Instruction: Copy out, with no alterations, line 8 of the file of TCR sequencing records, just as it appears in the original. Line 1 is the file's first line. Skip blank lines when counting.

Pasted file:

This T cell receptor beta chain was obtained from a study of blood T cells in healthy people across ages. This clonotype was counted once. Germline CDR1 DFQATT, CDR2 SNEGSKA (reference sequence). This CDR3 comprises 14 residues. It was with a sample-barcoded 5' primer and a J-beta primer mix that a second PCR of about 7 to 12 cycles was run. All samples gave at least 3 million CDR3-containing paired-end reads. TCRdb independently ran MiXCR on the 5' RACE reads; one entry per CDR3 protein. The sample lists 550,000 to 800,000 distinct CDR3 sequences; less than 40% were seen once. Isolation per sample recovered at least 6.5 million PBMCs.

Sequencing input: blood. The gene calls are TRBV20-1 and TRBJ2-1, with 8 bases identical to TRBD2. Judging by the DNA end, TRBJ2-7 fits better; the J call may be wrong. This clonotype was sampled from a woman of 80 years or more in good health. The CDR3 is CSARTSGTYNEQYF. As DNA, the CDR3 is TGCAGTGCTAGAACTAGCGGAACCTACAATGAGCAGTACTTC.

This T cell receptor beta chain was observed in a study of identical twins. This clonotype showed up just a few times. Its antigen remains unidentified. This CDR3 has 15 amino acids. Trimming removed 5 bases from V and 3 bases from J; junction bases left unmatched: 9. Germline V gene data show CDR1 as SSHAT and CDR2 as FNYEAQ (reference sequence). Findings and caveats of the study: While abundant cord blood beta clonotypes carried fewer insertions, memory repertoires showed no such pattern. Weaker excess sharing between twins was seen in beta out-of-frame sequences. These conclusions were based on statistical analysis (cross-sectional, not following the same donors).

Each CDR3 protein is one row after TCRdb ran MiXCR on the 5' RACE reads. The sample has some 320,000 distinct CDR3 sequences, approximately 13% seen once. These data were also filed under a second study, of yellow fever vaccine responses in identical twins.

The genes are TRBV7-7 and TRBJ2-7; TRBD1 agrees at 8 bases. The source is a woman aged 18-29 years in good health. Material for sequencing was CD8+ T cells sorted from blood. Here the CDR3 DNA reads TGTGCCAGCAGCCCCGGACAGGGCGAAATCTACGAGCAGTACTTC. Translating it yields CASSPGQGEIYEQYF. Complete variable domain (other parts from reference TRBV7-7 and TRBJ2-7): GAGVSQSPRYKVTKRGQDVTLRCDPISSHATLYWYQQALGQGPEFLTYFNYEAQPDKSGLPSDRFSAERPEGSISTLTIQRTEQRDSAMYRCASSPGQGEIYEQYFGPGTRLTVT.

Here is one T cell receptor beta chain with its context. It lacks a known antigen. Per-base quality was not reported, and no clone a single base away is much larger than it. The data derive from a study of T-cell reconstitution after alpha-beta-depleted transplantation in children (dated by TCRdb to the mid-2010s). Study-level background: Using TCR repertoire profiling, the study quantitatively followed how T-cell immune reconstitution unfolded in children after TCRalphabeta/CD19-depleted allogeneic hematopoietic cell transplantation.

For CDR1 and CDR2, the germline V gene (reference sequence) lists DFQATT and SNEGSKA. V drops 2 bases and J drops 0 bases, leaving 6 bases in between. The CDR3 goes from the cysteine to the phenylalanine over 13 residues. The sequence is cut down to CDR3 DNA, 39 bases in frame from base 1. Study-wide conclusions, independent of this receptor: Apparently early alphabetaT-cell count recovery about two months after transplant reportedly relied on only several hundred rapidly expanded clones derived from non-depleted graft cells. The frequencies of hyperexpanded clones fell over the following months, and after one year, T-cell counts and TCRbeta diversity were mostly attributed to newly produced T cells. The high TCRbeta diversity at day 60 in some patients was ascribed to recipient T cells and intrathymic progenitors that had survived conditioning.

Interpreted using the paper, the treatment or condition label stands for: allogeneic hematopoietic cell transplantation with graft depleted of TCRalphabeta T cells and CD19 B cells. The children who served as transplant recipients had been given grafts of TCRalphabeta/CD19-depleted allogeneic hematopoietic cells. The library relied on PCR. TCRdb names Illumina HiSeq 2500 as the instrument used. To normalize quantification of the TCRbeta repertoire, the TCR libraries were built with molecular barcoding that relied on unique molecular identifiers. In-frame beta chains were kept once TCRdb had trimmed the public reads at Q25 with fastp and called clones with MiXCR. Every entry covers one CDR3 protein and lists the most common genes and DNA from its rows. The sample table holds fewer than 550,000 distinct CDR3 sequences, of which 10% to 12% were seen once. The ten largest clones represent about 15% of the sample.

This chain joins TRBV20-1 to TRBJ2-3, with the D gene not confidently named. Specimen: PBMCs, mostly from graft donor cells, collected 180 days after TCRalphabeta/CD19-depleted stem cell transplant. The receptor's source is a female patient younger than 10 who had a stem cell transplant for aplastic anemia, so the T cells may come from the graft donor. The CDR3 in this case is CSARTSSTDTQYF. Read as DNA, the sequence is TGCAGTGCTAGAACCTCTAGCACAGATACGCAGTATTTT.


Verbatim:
Interpreted using the paper, the treatment or condition label stands for: allogeneic hematopoietic cell transplantation with graft depleted of TCRalphabeta T cells and CD19 B cells. The children who served as transplant recipients had been given grafts of TCRalphabeta/CD19-depleted allogeneic hematopoietic cells. The library relied on PCR. TCRdb names Illumina HiSeq 2500 as the instrument used. To normalize quantification of the TCRbeta repertoire, the TCR libraries were built with molecular barcoding that relied on unique molecular identifiers. In-frame beta chains were kept once TCRdb had trimmed the public reads at Q25 with fastp and called clones with MiXCR. Every entry covers one CDR3 protein and lists the most common genes and DNA from its rows. The sample table holds fewer than 550,000 distinct CDR3 sequences, of which 10% to 12% were seen once. The ten largest clones represent about 15% of the sample.